1001 Group Read - January, 2013: Hawksmoor
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Here's a question you might like to chew on. Why do you think the author put himself in the first person singular (ie. Nicholas Dyer) in the novel rather than one of the other characthers?
To have a clumsy attempt at your question george, I would say that perhaps that one of the more effective aspects of the novel was the use of archaic and quirky language to make a clear distinction between the 2 "Hawksmoor" characters. This use of language was only really possible in the form of a first person diary entry, or memoir. Since the narrators were describing identical places and comparable activities, the differing languages helped to create 2 different mental landscapes (for me anyway!). This first person/third person dialogue created enough distinction for me between the 2 stories to allow the obvious parallels to be very striking, and not confuse the reader too much!
And of course it allowed for the set piece final paragraph!
I would be interested to know if anyone had any thought about the high number of references to Dust?
not one of my favourites.
The writing style as shown in the first & last lines you quote is really fascinating. Is the book written completely in early English? Does it make it harder to read and comprehend?
I actually like the language and the sense of the bizarre mind of an architect. His life story is strangely plausible, too. But the eerie creepy side of the book completely puts me off.
If you've read Hawksmoor you get how this matters.
#15 - His Dyer builds seven churches whereas the real 18th-century architect Nicholas Hawksmoor only built six. The one that was not really built is Dyer's "Little Saint Hugh." A great name, sounds so genuine, but what it refers to is St. Hugh of Lincoln, known from an early folksong as "Little Sir Hugh." An innocent, saintly young child, he was murdered by members of a terrible cult (the Jews, back in the Middle Ages) who drained the blood from his body and threw it down a deep well -- whence it miraculously cried out until it was found. If you've read Hawksmoor you get how this matters.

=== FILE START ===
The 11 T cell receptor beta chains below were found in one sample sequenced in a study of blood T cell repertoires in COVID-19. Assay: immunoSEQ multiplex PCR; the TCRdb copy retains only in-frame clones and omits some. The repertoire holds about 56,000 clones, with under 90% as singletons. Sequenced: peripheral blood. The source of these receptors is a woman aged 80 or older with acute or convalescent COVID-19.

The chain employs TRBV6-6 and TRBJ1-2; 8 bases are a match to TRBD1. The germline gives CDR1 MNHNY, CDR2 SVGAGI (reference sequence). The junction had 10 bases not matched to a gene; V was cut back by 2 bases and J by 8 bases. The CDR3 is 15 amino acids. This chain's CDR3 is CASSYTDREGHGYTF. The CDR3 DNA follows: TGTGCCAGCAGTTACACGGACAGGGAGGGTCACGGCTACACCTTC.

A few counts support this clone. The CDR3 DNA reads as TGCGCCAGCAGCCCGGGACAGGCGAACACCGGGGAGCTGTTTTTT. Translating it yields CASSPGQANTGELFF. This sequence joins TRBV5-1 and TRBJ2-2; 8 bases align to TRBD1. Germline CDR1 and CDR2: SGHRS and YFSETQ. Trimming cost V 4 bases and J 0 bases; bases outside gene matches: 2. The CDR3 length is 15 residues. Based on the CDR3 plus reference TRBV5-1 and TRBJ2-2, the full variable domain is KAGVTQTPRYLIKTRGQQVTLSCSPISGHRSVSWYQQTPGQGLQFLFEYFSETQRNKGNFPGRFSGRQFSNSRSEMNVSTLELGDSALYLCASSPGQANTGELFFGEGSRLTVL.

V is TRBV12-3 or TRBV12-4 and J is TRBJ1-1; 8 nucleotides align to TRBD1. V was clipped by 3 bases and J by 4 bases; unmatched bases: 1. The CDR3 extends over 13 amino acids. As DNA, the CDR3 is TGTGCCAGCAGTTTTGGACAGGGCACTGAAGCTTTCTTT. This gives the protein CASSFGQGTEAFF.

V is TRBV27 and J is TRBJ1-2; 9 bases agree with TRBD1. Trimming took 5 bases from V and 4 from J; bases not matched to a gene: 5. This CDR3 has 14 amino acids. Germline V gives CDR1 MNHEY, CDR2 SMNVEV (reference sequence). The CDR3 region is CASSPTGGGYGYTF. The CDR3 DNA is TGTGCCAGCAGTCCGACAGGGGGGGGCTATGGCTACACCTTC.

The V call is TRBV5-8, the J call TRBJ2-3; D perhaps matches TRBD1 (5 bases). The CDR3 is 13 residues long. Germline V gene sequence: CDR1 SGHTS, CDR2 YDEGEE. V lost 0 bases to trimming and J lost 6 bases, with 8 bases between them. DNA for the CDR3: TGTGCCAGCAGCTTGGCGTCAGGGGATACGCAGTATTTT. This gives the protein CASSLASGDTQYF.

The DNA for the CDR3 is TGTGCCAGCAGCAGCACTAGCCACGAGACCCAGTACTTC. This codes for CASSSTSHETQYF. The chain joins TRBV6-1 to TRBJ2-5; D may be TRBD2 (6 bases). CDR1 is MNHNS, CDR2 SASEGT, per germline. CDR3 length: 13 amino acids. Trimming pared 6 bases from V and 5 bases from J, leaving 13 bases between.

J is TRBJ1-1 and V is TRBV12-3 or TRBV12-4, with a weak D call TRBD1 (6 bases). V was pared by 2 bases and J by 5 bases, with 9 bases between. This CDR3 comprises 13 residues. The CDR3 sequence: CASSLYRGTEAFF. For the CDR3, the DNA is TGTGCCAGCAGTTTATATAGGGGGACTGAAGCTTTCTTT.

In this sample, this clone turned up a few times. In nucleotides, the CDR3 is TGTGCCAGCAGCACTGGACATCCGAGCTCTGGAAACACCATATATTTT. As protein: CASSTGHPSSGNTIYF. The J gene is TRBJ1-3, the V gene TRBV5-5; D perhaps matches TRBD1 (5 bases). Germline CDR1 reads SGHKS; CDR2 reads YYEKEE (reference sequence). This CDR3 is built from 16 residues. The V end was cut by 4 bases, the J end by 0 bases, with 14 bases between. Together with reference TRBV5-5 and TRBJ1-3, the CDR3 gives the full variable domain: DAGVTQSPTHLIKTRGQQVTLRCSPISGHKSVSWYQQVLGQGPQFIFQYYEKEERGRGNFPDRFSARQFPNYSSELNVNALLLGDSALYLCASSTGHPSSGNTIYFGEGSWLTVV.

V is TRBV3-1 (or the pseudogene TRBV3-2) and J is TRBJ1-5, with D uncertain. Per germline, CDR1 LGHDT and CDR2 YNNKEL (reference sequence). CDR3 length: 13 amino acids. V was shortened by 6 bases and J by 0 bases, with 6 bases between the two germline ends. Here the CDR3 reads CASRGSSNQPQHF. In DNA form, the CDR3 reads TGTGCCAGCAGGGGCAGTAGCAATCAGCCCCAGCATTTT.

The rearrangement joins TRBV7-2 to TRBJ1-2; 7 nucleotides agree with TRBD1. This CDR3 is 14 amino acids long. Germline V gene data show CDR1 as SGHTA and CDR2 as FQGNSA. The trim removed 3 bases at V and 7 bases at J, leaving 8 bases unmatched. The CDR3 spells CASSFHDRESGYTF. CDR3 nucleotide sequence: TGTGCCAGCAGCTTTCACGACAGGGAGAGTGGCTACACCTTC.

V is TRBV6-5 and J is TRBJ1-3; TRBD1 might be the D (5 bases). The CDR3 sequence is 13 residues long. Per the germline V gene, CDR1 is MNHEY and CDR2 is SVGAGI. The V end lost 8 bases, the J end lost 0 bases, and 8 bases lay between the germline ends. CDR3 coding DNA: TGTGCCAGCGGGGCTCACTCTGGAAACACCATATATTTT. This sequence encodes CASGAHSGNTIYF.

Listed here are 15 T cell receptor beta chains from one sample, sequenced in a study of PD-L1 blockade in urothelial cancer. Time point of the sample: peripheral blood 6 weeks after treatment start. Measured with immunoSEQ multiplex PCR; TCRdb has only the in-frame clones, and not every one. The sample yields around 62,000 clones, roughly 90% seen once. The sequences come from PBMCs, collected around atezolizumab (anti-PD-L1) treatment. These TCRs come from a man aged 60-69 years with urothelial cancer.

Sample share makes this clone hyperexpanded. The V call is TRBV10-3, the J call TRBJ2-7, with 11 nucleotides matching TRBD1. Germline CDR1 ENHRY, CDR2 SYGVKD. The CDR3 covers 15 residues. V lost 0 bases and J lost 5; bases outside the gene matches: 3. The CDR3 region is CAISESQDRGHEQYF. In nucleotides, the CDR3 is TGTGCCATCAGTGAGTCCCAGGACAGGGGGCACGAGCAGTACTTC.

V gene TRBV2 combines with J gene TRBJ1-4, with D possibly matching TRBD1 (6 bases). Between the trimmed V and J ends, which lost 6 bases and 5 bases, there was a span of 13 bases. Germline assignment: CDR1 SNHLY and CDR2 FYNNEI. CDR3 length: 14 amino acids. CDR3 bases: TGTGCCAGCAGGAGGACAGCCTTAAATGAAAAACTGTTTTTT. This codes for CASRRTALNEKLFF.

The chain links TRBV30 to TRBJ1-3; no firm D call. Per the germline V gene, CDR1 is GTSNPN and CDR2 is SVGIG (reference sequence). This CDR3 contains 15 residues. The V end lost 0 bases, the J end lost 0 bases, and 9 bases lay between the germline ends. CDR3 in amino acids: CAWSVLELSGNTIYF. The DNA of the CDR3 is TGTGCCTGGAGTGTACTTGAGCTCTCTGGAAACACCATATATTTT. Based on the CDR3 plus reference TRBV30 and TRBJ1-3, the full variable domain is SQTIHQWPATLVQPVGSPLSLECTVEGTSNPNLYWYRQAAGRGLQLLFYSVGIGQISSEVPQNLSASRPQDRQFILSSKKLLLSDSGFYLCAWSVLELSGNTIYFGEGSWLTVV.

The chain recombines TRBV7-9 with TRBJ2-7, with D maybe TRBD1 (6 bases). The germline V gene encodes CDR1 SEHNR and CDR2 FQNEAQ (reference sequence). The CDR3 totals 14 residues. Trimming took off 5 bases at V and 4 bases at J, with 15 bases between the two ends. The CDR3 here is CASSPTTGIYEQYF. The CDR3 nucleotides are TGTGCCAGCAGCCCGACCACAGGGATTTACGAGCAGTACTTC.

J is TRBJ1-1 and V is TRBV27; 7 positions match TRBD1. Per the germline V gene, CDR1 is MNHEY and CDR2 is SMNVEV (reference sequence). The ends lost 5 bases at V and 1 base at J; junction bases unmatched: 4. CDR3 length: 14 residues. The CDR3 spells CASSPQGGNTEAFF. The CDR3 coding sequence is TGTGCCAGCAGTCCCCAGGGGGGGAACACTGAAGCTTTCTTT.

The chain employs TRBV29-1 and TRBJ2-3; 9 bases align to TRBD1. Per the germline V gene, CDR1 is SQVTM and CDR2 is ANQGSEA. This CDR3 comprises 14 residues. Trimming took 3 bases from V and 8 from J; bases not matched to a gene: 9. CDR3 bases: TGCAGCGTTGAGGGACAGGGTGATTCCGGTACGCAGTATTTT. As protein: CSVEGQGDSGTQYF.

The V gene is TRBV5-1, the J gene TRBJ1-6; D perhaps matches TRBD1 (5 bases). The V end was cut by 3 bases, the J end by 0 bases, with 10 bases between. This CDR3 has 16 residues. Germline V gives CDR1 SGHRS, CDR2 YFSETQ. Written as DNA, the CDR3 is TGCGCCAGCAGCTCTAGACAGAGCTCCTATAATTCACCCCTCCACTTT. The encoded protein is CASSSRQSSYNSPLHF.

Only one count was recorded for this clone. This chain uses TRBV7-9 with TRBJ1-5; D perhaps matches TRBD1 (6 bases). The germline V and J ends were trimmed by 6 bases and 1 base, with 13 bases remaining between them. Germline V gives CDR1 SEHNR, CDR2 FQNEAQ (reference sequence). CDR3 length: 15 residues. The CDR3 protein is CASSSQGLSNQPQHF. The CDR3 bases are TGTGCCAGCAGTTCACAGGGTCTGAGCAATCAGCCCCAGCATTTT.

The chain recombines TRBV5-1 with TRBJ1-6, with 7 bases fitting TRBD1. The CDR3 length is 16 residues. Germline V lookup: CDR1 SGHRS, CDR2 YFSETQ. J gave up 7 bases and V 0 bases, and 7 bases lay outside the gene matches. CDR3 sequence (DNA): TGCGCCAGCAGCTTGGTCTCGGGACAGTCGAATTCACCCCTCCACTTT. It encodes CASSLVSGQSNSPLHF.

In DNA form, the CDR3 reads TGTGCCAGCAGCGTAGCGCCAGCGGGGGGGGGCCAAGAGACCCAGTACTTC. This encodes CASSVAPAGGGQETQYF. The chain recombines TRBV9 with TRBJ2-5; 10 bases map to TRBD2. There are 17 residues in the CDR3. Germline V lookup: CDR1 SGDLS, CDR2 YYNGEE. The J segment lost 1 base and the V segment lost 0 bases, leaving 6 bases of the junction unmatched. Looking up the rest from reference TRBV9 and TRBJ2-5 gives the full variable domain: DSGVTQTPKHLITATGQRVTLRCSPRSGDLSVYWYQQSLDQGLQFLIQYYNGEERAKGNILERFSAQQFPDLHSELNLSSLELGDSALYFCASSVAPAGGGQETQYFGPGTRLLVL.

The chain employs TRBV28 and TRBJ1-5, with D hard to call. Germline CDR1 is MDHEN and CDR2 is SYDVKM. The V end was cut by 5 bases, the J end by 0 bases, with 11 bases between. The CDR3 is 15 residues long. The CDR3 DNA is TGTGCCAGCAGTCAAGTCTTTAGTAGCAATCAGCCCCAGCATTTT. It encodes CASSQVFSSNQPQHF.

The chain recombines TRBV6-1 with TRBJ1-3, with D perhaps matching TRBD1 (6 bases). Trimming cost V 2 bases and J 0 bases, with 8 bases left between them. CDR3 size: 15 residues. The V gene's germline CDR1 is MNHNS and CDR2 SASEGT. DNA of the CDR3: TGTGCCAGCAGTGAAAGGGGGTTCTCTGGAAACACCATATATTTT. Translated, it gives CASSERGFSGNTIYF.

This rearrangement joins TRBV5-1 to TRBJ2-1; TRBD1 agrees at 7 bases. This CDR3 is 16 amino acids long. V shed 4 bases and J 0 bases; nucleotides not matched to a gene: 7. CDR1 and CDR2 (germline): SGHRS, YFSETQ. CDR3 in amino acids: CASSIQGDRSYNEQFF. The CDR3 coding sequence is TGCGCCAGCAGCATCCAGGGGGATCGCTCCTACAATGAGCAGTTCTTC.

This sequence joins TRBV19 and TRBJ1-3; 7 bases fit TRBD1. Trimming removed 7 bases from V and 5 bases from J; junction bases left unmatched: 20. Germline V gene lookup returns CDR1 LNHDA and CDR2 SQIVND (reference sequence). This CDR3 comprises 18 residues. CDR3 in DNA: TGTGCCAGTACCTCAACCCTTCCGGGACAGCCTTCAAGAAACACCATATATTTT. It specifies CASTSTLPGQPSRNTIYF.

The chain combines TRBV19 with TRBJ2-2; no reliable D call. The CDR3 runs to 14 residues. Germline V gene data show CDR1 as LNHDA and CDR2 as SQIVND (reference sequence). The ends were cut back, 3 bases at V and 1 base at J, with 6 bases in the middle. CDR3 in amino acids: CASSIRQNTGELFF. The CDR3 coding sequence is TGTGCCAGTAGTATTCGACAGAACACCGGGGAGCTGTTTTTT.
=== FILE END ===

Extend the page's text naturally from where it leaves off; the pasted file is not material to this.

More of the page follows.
Annamorphic, thanks for sharing that detail. It fits perfectly--I remember the story of Little Saint Hugh from when I studied Chaucer. Ackroyd wrote a biography on Geoffrey Chaucer. I always enjoy that sort of intertextuality. I think this novel is full of it, although most of it probably went right over my head.
Wikipedia actually has an excellent article on this novel that I found very helpful. I appreciated this quotation that they used:
Peter Ackroyd himself is a harsh critic of his novel:
"I certainly haven’t looked at Hawksmoor again, I wouldn’t dare; I’m so aware of all the weaknesses in it, it’s an embarrassment. ... The modern sections are weak, not in terms of language, but weak in terms of those old-fashioned characteristics of plot, action, character, story; they are rather sketches, or scenarios, and that rather disappoints me about it. But at the time I didn’t know anything about writing fiction, so I just went ahead and did it. It’s only recently I’ve come to realize you’re meant to have plots and stories and so on. (Nicholas Dyer’s voice is) strong, but in part it is a patchwork of other people’s voices as well as my own. Actually it’s not really strong at all ... but what it is, is an echo from about three hundred different books as well as my own. He doesn’t really exist as a character—he’s just a little patchwork figure, like his author. ... You see, I was very young then and I didn’t realize that people had to have definite characters when they appeared in fiction. I saw it as a sort of linguistic exercise; it never occurred to me that they had to have a life beyond words."